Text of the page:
Sex should be enjoyable, but it is not easy to have fun when you are constantly worried about are you measuring up to the standard. If you want to bring the magic back in your love life, learn why you might be experiencing sexual performance anxiety and get some advice to put yourself at ease.
Conceptualizing sex as a performance, something that is being critiqued by an audience is the root of the problem. This mindset leads many men to be anxious, it is estimated that 1 in 10 men in the UK has an issue related to having sex. This pressure can have a psychological effect and may lead to erectile dysfunction and premature ejaculation. A situation like that will leave you feeling self-conscious, but it is important to remember that most men experience an erection problem at some point in their life.
Various medical conditions can cause sexual problems. If you experience these problems frequently while having intercourse, but rarely while you are masturbating, then it is unlikely that the cause is a medical problem. But if you are unsure, consult with a doctor.
Emotions Play a Role
Sex is more than just a physical response. Emotions play a crucial role in the process. When your mind is preoccupied with stressful ideas, your body can’t get aroused. The normal bodily reaction in that state is the release of the stress hormones epinephrine and norepinephrine. These chemicals narrows blood vessels.
When less blood flows into your penis, it is more difficult to have an erection. In effect, a physiological condition is transformed into a physiological. Even guys who usually don’t have any problems getting erections might become victims of sexual performance anxiety.
Lots of different worries can lead to the problem:
- Problems in your relationship
- Worrying that you can’t satisfy your partner
- Alcohol, smoking, illegal drugs, and some prescription medicines
- Concern over body weight
- Recovery from illness or surgery
- Worry that your penis won’t “measure up”
- Fear of ejaculating too early
Sexual performance anxiety should not rest on your shoulders alone. Talking with your partner about the reasons that are making you worry can ease some of the symptoms. When you try to find a solution together, you may improve your relationship.
Perfection is an Unrealistic Goal
There are steps you can take to reduce negative feelings. Here are four simple tips that can help you get past the thoughts that are derailing your sex life and bring confidence back in the bedroom.
- Check the Equipment
If you can masturbate, then from a physical perspective, you know your equipment is functioning correctly. Understanding your sexual response, by practicing on yourself is a decent way to reinforce that there is nothing wrong with you and you can start to build up your confidence.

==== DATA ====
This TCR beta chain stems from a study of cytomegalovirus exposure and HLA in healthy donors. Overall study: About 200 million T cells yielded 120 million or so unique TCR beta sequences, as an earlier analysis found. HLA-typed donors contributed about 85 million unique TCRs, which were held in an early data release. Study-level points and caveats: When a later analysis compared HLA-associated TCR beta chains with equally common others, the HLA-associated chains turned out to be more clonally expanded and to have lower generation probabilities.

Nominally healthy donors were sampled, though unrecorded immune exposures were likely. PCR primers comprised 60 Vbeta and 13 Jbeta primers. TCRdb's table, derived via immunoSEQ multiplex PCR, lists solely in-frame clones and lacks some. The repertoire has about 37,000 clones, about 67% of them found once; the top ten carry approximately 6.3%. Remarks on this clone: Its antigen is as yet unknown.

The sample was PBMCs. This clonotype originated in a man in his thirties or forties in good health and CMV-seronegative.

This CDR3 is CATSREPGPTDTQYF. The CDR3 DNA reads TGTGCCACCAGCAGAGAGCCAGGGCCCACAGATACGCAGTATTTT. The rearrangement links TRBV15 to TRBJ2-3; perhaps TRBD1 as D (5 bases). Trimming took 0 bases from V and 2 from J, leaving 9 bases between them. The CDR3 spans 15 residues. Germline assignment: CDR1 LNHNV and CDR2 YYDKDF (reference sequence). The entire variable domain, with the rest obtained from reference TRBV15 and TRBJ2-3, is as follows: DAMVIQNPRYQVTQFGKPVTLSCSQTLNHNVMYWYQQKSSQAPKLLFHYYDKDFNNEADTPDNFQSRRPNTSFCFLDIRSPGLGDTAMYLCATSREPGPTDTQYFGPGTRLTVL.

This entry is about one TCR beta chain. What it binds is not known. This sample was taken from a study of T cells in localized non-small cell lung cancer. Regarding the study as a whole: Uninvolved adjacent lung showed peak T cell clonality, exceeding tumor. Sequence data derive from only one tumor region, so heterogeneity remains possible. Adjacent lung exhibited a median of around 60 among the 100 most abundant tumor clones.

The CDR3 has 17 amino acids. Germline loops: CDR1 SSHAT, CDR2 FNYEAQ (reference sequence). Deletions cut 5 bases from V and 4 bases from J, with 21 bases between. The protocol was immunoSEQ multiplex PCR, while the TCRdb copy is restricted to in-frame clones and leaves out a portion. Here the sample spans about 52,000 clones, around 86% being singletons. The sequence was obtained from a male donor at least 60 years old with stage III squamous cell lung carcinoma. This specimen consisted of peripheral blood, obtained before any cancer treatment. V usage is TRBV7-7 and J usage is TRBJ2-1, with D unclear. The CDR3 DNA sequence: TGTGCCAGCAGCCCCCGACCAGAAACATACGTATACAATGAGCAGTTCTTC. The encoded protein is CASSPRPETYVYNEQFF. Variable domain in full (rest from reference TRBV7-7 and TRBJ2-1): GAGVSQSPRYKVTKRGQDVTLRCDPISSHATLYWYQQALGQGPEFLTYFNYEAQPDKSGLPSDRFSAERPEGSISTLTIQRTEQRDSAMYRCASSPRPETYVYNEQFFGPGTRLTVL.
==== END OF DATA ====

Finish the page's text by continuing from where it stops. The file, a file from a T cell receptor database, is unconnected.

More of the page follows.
- The Truth Shall Set You Free
It is a fact that not all women climax during vaginal intercourse. About 50% of women have reported that they don’t experience orgasm through penile penetration of the vagina. However, there are lots of things you can do to make your partner orgasm during sex. Spend more time building up arousal, providing clitoral stimulation during intercourse. It is crucial to avoid incorrect beliefs about how the female body works.
- Change Your Attitude
Clear your mind from concerns about stage fright. Do not worry that your penis won’t rise to the occasion, or that you might spill the “juice” too quickly. It is normal for penises to “jam” on occasions. It doesn’t mean there is anything wrong with you. Seeking perfection is an unrealistic and way to approach sex.
- Experience the Moment
Be present at every phase of the act, from foreplay to climax. Think about the journey instead of mentally fixating on one destination: orgasm. If you or your partner hit a bump in the road, perhaps the penis deflated, that is okay. Change the game plan, focus on kissing and pleasuring your partner. By tuning out the distracting thoughts, you will be back scoring in no time.
Treat Fear as Background Noise
Male performance anxiety leads to a cycle of issues. The productive alternative to self-monitoring is focusing on the pleasurable sensations at the moment and treating worrying feelings as unimportant background noise.
This is called mindfulness and is a good treatment for sexual performance anxiety. It is unrealistic to expect to suddenly be in the moment the next time you have sex. This takes a lot of practice!
Finally, relax and take it easy. Don’t beat yourself up about your appearance or ability in bed. Use our recommendations for sexual performance anxiety so you can get back to having a healthy and enjoyable sex life.